We have used a different approach by using allogeneic SCT as a salvage approach for patients failing prior therapies, which included autologous SCT in 47 of 50 patients. This was a relatively heavily pretreated patient group with a median of 3 years from the time of diagnosis. NRM was, as may be expected, higher than in the upfront approach, reaching 26%, which is similar to other studies in the same setting.14-16, 24, 25 With a median follow-up of >6 years, there was a clear plateau in the PFS curve after 3 years, with 34% of patients alive and 26% free of disease progression, 7 years after allogeneic SCT. The EBMT study showed, in a heterogeneous group of 229 patients, similar 3-year OS and PFS rates of 41% and 21%, respectively, with no plateau.15 The advantages of allogeneic SCT may only become apparent after a long follow-up, when a plateau becomes apparent, and this study, as well as others in the salvage setting, may not have had sufficient follow-up.24, 25 To the best of our knowledge, the only other study in the salvage setting with a long follow-up was the Seattle auto-allo study published by Rotta et al.17 This study included both upfront and previously treated patients, but not patients with a prior autologous SCT. With a median follow-up of 6.3 years, the OS and PFS rates were 64% and 36%, respectively, with better results for patients treated early (<10 months from the start of initial therapy). This study demonstrated a continuous risk of disease recurrence with no apparent plateau. It is currently unknown whether the auto-allo approach offers an advantage over standard salvage therapy followed by RIC in the salvage setting. Whether an allogeneic SCT should be offered as part of a first-line treatment or as salvage therapy for recurrent/refractory disease is a matter of debate. As discussed, upfront therapy is associated with a lower NRM, but long-term outcome still requires better confirmation. Kroger et al demonstrated that the outcome after allogeneic SCT of patients who develop disease recurrence after autologous SCT is significantly worse than in other patients.14 Patient after disease recurrence may harbor highly resistant myeloma cells that may also not respond to the GVM effect. However, NRM is still significant when considering the possible long-term survival of newly diagnosed patients with modern therapy.22 If not given early, allogeneic SCT can still salvage effectively a subset of patients. The conventional therapeutic options for patients who develop disease recurrence after an autologous SCT are limited. The 2-year OS rate after disease recurrence in the IFM study was 36%4; and the median OS in 2 other studies was <3 years.6, 23 Notwithstanding that the patients in our study may be a selected group, their long-term outcome compares favorably with these results, and suggests that salvage allogeneic SCT should be considered in this setting.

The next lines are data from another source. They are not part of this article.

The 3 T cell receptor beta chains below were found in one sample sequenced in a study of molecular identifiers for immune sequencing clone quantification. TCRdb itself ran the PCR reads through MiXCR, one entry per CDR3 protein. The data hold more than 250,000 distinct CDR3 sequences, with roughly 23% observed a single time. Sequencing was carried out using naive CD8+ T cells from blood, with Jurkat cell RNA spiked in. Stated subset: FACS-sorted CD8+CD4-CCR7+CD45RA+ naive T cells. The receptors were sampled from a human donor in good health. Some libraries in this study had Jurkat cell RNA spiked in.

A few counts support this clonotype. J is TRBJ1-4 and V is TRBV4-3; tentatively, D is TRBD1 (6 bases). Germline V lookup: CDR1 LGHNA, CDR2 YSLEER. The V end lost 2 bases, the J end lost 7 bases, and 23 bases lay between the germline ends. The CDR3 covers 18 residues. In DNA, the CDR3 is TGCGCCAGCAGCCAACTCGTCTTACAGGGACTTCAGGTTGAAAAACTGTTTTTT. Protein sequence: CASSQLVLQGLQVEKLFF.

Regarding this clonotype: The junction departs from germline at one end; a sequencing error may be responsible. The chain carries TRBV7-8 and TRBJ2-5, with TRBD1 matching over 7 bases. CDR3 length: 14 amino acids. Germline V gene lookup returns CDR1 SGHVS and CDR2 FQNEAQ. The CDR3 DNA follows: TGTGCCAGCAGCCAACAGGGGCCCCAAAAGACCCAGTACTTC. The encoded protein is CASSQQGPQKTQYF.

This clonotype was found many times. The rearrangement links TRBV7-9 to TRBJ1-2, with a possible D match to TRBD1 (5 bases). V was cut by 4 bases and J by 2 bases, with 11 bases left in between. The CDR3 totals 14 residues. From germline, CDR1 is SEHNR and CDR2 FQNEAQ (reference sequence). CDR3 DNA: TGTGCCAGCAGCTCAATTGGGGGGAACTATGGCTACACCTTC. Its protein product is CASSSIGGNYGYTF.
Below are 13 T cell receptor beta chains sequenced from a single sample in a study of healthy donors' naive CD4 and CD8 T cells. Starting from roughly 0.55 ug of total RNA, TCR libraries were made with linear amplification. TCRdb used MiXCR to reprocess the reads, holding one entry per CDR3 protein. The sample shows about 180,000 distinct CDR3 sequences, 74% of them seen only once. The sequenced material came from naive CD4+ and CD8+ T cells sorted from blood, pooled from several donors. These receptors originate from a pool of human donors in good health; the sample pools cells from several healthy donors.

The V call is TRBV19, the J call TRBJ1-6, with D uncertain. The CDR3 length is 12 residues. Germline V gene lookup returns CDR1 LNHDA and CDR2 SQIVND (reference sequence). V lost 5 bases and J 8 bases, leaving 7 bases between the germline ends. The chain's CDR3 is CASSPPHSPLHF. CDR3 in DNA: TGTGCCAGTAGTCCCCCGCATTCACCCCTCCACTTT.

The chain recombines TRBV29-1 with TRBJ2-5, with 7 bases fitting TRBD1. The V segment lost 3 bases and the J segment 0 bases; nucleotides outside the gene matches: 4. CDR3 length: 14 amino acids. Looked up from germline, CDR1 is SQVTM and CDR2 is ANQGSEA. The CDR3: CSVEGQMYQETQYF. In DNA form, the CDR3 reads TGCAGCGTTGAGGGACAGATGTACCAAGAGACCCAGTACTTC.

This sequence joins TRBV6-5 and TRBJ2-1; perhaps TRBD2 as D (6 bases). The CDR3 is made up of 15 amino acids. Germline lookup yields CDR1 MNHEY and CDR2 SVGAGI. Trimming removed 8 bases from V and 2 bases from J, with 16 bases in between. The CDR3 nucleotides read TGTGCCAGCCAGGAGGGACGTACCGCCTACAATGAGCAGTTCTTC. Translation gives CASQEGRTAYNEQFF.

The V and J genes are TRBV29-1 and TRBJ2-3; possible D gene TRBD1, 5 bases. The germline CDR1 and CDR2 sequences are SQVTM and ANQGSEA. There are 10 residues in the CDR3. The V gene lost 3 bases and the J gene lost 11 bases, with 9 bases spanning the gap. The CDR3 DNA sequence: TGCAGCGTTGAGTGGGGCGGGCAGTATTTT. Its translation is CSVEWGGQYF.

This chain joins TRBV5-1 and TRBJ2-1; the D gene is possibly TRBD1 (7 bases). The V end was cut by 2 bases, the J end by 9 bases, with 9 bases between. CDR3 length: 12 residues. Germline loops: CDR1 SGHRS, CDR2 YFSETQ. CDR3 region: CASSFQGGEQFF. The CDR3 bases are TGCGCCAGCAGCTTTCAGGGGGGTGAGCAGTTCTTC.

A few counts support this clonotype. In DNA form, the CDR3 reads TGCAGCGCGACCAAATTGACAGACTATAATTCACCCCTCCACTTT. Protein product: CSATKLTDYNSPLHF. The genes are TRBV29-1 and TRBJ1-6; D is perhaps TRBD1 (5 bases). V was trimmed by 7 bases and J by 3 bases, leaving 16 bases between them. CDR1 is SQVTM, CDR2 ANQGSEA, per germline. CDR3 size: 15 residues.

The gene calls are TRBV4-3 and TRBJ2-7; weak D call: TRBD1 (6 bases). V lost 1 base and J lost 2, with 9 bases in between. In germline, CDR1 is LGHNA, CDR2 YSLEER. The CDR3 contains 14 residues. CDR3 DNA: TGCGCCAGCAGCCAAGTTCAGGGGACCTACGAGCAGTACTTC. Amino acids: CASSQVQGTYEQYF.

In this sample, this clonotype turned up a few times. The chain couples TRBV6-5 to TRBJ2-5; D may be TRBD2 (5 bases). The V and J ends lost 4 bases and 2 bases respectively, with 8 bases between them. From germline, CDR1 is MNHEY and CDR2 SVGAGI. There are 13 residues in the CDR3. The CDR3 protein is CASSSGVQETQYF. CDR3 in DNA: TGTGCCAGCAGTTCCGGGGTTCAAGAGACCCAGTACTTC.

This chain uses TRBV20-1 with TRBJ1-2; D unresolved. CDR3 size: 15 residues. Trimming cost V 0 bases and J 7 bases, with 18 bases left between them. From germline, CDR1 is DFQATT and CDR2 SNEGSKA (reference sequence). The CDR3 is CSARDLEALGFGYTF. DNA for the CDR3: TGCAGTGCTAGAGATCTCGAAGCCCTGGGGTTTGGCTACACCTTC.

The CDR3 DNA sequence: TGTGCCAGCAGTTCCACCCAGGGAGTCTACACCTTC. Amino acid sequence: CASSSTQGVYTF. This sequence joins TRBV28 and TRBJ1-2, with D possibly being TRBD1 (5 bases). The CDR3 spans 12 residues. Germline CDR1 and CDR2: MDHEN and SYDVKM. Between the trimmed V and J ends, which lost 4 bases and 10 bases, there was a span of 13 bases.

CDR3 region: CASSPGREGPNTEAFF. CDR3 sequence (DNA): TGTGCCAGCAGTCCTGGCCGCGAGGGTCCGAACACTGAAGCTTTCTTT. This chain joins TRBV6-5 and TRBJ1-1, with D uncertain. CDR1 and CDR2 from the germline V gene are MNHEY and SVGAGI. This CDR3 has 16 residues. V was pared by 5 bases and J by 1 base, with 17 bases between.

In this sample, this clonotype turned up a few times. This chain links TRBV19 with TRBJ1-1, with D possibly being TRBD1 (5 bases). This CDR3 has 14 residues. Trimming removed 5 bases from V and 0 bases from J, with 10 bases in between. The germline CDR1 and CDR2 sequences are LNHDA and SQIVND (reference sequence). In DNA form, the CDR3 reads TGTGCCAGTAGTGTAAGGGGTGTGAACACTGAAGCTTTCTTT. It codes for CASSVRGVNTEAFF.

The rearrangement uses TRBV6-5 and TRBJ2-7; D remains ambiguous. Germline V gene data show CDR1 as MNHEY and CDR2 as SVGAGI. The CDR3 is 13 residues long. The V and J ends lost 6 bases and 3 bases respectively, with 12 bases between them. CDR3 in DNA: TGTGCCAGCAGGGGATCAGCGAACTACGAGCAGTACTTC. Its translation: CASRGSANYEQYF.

We identified several prognostic factors for predicting patient outcome. Chemosensitivity at the time of SCT is one of the most important factors in allogeneic SCT for all hematologic malignancies including myeloma.30, 31 Similarly, the EBMT study demonstrated that patients with progressive disease do not benefit from allogeneic SCT with RIC.15 The GVM effect may not be potent enough to overcome bulky or highly resistant disease. SCT earlier in the disease course was associated with better outcome. In our study that included heavily treated patients, the cutoff was 5 years from diagnosis. The majority of other studies demonstrated similar trends but used an earlier cutoff of 1 to 2 years.14, 15, 17 This observation must be taken with caution because the worse outcome of patients with a long disease duration may be related to poor prognostic characteristics such as refractory disease (53% of patients with disease duration of >5 years in the current study) and heavy prior therapy (35% had ≥2 prior autologous transplants, but the total lines of therapy was not different). We could not correlate the number of lines of therapy with outcome in this limited data set. Patients with a long first remission and sensitive disease can expect a favorable outcome with allogeneic SCT; however, there were only a few such patients in our series. SCT from a female donor to a male recipient was also detected in our study as well as the EBMT study15 as a strong independent adverse prognostic factor. This was related to a high incidence of NRM, and in particular due to acute GVHD, which is not well tolerated in myeloma patients. In a large EBMT analysis, female donor to male recipient was associated with both increased risk for GVHD, but decreased risk for disease recurrence, possible due to allogeneic responses mediated against H-Y minor histocompatibility antigens.32 Age was not found to be a significant factor in RIC, and an unrelated donor had a marginal adverse prognostic impact.14, 15 Although we have not used alemtuzumab in the conditioning, its use was found in other studies to be associated with adverse prognosis, due to loss of the GVM effect.15, 16 Cytogenetics has become an important tool in determining prognosis of myeloma. We had only partial cytogenetics data in this analysis, not allowing us to make a definitive conclusion. Earlier studies showed an adverse effect of deletion 1333; however, more recent analysis suggests that allogeneic SCT can overcome the adverse prognostic effect of deletion 13 as a sole fluorescence in situ hybridization finding and even when associated with t(4;14). Deletion 17p remains a poor prognostic factor after allogeneic SCT.17, 34